2. Knowledge protection: Handling knowledge with care is part and parcel of everyday life in a pharmaceutical company. However, the learned routines and automatisms get in a company’s way when employees are no longer required to protect knowledge but to share it. An alliance will experience difficulties establishing a common information basis, which leads to dysfunctional coordination. We have observed how even in the same organization different functions keep secrets from each other, use information strategically, or simply forget to inform their colleagues. What can be a showstopper in cross-functional collaboration has an even greater impact in an alliance of two organizations. 

3. Conflicting priorities: Alliance members navigate multiple expectations simultaneously – those of their own organization, those of the alliance team, and those of the partner organization. Loyalty to one’s own organization often takes precedence over the alliance team’s interests. This loyalty conflict can lead to negotiating team interests in a micro-political manner, which results in tensions and distracts from the alliance’s shared goals. 

One alliance – four sets of rules 

One might think that similar organizational cultures are helpful for cooperation. The opposite is actually the case: If both sides keep knowledge secret and are oriented toward competition, this double minus does not result in a plus.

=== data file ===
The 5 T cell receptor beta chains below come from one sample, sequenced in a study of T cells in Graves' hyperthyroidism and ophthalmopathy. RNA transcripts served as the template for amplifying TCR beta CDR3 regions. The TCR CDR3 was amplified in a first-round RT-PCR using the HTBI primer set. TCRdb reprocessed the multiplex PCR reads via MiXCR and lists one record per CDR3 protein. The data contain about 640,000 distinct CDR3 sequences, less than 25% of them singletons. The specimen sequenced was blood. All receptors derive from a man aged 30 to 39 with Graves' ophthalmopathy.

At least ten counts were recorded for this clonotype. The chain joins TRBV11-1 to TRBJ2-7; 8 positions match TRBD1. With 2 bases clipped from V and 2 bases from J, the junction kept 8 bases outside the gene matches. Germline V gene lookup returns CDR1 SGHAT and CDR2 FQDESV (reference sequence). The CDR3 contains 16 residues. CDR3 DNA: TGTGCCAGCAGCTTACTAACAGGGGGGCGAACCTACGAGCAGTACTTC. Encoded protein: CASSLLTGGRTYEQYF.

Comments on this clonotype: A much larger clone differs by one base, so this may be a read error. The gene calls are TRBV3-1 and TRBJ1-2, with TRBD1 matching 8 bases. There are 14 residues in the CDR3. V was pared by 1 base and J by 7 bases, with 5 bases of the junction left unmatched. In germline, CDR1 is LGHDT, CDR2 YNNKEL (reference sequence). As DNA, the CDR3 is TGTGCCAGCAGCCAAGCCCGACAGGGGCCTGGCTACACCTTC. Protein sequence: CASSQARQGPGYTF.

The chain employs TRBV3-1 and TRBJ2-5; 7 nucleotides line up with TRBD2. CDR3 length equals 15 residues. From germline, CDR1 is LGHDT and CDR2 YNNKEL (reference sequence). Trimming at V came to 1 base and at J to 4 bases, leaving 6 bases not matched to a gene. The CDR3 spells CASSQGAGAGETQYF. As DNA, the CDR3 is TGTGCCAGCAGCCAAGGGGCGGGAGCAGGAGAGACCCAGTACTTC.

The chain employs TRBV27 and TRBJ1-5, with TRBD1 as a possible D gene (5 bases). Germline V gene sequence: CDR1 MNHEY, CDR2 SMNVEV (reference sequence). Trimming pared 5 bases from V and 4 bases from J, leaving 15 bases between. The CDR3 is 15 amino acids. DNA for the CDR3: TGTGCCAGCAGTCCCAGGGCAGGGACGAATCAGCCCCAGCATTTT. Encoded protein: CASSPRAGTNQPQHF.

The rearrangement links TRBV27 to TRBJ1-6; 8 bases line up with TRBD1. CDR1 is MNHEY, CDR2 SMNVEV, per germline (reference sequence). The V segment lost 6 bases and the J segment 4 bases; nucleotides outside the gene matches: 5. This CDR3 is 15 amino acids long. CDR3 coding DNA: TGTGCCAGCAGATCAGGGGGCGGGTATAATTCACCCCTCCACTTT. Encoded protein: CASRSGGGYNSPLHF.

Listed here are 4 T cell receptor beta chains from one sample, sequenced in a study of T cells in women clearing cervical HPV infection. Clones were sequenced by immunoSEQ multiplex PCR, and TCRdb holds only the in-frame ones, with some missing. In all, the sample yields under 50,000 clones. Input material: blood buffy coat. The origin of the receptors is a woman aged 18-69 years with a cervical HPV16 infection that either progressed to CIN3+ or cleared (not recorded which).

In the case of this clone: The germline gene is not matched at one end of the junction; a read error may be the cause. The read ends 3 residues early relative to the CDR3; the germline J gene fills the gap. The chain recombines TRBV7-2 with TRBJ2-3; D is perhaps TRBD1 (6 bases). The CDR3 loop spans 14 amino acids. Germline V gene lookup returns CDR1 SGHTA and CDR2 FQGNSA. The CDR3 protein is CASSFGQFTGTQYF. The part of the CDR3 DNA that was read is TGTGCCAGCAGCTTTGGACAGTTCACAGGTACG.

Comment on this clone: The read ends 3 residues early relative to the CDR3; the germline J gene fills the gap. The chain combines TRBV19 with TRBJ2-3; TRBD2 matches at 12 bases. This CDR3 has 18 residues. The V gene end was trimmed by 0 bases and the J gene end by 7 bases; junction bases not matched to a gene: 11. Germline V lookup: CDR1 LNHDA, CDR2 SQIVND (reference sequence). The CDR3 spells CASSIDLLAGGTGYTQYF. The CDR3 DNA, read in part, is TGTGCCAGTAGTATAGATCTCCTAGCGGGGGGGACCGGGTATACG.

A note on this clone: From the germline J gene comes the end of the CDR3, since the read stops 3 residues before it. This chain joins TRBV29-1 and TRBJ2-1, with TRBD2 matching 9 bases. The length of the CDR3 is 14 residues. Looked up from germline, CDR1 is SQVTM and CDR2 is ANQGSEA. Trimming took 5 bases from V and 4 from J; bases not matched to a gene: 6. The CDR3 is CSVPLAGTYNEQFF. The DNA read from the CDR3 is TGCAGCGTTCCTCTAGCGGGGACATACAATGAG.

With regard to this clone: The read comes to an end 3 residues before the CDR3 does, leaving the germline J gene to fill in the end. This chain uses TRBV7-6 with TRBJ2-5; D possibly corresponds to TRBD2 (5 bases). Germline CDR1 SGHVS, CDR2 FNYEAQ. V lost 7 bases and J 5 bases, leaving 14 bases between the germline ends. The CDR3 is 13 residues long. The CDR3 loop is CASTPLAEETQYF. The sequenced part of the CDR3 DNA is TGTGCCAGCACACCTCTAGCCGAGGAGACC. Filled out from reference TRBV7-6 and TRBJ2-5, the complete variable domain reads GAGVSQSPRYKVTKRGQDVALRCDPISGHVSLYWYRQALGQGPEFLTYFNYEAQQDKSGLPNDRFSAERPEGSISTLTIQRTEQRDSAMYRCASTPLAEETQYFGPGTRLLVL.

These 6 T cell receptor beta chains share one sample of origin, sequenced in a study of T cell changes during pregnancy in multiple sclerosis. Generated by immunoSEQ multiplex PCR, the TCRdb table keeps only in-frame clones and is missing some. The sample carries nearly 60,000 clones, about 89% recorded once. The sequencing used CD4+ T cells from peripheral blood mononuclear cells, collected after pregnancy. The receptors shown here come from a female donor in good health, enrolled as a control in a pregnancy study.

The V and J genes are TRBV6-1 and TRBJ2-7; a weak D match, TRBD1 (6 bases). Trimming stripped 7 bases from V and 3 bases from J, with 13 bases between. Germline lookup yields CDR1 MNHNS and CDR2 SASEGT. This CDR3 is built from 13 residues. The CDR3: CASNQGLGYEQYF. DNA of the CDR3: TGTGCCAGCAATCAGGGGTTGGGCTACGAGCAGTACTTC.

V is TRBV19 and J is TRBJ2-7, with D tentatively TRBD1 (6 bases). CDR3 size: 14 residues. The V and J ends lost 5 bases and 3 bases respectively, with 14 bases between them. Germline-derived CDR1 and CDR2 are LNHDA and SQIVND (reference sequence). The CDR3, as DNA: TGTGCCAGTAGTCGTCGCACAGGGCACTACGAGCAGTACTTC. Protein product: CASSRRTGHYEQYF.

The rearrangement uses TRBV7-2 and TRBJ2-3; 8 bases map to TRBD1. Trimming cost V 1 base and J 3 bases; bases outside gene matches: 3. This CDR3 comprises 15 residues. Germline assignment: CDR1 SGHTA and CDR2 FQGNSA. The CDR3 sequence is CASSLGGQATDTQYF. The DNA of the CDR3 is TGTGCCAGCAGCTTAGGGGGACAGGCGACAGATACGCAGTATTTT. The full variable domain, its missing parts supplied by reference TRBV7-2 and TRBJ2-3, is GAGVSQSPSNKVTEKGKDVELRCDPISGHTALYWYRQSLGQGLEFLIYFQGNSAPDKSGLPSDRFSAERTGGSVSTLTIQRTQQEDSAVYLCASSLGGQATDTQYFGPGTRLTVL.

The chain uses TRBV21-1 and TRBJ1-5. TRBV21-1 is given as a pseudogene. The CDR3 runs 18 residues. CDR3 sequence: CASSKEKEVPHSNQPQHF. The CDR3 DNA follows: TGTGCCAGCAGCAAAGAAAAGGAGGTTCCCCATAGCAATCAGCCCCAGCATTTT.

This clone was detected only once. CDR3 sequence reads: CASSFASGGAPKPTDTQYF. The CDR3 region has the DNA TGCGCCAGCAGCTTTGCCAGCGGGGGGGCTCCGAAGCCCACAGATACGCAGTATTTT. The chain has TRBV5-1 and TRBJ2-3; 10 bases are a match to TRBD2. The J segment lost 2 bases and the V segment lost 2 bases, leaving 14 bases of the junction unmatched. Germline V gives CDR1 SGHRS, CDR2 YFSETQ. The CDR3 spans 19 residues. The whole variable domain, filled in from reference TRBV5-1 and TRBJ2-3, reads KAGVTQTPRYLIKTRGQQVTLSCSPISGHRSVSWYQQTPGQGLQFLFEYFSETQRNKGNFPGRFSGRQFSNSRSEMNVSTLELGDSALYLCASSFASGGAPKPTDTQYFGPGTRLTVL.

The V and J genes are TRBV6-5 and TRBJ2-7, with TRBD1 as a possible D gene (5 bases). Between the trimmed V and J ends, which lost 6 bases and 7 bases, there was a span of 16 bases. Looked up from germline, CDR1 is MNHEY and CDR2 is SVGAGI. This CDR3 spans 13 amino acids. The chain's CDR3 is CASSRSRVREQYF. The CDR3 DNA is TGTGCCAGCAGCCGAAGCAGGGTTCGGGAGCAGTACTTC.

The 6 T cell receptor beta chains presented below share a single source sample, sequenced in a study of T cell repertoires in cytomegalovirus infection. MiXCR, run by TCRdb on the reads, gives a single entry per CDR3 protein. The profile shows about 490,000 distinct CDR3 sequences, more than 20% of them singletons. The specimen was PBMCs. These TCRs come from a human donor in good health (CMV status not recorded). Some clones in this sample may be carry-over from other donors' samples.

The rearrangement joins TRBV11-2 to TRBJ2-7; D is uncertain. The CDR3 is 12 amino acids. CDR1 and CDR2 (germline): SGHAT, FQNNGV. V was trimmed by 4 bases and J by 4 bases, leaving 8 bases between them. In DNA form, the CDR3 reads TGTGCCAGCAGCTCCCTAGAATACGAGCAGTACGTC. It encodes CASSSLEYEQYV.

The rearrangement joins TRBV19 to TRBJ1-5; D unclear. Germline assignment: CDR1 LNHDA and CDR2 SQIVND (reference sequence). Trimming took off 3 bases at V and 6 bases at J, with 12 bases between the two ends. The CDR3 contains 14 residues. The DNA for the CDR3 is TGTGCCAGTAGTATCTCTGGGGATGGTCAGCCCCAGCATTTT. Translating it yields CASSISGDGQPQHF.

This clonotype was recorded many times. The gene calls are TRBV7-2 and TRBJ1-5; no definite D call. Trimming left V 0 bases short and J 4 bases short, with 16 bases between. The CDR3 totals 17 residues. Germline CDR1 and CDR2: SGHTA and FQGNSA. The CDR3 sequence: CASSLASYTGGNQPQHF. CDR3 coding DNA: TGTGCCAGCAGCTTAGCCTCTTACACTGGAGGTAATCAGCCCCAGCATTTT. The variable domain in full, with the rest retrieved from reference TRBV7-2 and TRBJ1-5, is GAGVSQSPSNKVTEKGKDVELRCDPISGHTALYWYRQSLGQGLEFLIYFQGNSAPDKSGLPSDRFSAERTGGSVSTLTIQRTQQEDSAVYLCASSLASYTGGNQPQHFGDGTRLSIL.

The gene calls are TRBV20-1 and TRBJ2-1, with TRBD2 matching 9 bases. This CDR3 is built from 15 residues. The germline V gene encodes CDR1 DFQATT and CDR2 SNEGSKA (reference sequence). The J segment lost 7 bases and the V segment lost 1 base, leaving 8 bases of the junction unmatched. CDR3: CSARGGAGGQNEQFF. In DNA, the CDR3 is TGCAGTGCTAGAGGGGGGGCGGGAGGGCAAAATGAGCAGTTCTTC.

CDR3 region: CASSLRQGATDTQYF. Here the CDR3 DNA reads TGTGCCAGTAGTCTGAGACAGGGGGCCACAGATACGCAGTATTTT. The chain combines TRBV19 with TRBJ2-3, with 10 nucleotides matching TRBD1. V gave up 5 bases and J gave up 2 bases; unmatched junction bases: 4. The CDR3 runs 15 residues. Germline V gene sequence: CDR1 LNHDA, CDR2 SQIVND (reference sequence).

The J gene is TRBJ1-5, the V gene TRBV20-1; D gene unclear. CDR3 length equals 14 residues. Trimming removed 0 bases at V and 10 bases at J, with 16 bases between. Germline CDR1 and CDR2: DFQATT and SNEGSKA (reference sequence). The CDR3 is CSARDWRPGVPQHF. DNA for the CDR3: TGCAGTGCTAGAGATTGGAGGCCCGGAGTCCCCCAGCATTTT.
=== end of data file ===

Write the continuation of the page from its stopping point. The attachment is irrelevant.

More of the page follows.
As an employee working in an alliance, the initial struggle is to work under two sets of formal procedures and requirements from two different organizations.  Alliance members need to maneuver through them without being overwhelmed by their combined magnitude or contradictory frameworks. For instance, how can they ensure speedy delivery if it is still uncertain whether they must undergo a medical review from just one or both companies?  

The second struggle is to work under two sets of informal rules. Formal procedures are often ambiguous and therefore need to be interpreted. Their interpretation by employees shapes an organization’s culture – the way of working shared within a group or team. To accomplish their tasks, alliance members have to establish their working methods, adapt rules, and establish workarounds and shortcuts.